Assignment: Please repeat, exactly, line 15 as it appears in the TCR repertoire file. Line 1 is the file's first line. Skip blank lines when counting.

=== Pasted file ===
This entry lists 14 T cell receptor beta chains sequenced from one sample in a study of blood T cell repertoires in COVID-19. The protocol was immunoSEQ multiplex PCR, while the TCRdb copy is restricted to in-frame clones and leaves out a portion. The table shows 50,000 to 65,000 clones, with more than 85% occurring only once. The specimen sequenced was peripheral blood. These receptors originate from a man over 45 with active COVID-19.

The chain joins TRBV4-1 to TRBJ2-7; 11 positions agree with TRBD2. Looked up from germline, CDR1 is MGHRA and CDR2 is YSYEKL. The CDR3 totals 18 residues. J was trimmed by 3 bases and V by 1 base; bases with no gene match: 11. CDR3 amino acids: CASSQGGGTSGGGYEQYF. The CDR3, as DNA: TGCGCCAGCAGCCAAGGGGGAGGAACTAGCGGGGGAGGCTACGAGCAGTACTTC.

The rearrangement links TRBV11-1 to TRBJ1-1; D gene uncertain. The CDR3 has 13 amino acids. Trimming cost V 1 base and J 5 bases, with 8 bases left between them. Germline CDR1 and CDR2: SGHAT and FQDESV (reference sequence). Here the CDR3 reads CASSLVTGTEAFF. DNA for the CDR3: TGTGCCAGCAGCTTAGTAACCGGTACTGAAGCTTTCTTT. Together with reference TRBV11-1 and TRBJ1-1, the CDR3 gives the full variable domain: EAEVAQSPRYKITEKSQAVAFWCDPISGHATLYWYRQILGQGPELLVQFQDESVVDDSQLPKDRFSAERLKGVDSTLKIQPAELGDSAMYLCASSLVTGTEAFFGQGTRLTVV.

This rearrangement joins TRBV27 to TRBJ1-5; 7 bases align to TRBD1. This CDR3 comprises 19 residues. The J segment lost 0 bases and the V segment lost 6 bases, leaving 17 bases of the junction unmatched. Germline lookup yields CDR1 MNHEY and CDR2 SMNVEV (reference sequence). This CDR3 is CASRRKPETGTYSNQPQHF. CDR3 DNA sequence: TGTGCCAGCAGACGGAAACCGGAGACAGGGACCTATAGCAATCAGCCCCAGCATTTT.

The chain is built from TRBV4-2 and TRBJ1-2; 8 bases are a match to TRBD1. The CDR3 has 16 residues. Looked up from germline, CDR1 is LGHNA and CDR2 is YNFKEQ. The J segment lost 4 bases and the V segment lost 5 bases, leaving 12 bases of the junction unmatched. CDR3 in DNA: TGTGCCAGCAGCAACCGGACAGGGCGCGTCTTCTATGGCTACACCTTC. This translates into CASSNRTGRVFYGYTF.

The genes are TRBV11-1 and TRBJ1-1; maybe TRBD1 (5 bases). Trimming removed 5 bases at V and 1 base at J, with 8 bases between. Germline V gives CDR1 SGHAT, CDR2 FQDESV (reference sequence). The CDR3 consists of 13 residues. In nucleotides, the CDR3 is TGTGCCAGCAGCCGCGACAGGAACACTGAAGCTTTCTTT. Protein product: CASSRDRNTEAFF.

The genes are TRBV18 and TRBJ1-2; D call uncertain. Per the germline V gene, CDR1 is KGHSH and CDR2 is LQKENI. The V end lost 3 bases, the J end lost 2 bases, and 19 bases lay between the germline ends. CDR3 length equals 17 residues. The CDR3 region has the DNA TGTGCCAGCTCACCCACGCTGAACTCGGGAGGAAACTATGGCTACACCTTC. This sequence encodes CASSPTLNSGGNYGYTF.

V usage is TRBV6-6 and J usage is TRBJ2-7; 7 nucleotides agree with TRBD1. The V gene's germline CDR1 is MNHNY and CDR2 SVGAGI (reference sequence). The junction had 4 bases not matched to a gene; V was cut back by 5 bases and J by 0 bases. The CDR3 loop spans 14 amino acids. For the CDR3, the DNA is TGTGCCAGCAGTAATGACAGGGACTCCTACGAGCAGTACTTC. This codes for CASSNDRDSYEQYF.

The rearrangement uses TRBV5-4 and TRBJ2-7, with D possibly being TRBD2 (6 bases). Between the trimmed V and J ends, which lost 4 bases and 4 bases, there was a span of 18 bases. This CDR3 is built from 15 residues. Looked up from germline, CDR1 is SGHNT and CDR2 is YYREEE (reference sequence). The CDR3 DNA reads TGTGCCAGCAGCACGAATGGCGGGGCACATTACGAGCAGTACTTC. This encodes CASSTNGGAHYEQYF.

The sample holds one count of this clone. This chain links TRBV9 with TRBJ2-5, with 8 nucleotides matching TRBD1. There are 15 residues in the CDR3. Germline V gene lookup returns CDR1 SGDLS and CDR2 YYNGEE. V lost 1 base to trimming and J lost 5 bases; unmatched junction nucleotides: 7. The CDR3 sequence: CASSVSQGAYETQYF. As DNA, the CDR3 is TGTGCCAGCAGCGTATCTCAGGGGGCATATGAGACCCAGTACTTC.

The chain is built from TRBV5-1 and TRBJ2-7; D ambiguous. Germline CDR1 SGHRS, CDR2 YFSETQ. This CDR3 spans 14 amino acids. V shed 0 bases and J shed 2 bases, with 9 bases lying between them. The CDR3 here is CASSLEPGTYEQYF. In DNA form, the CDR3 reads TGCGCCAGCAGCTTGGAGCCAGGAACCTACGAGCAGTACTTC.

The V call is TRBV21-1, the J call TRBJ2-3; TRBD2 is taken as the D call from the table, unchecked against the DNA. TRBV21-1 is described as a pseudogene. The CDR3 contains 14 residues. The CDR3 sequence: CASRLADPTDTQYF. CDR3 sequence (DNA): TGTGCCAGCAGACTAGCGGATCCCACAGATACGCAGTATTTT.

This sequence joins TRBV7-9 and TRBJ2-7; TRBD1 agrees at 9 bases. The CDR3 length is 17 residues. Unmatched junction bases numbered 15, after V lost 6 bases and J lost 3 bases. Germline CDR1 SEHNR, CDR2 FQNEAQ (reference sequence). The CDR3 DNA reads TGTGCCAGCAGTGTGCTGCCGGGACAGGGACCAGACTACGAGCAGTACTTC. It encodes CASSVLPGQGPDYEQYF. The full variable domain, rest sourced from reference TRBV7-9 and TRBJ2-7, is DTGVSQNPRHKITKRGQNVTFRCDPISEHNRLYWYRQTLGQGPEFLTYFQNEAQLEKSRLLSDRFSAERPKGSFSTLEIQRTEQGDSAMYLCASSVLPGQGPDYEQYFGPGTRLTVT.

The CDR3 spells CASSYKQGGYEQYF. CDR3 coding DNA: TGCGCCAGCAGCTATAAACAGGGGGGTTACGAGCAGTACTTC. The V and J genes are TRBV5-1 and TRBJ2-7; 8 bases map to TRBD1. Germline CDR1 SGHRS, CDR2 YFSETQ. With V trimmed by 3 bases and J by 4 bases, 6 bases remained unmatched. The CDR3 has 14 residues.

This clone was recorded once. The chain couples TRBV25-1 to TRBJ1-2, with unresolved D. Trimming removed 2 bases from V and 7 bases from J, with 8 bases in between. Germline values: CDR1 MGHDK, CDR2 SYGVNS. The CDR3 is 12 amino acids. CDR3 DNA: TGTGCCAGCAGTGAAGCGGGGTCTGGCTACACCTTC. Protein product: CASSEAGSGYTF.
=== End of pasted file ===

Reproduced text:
This clone was recorded once. The chain couples TRBV25-1 to TRBJ1-2, with unresolved D. Trimming removed 2 bases from V and 7 bases from J, with 8 bases in between. Germline values: CDR1 MGHDK, CDR2 SYGVNS. The CDR3 is 12 amino acids. CDR3 DNA: TGTGCCAGCAGTGAAGCGGGGTCTGGCTACACCTTC. Protein product: CASSEAGSGYTF.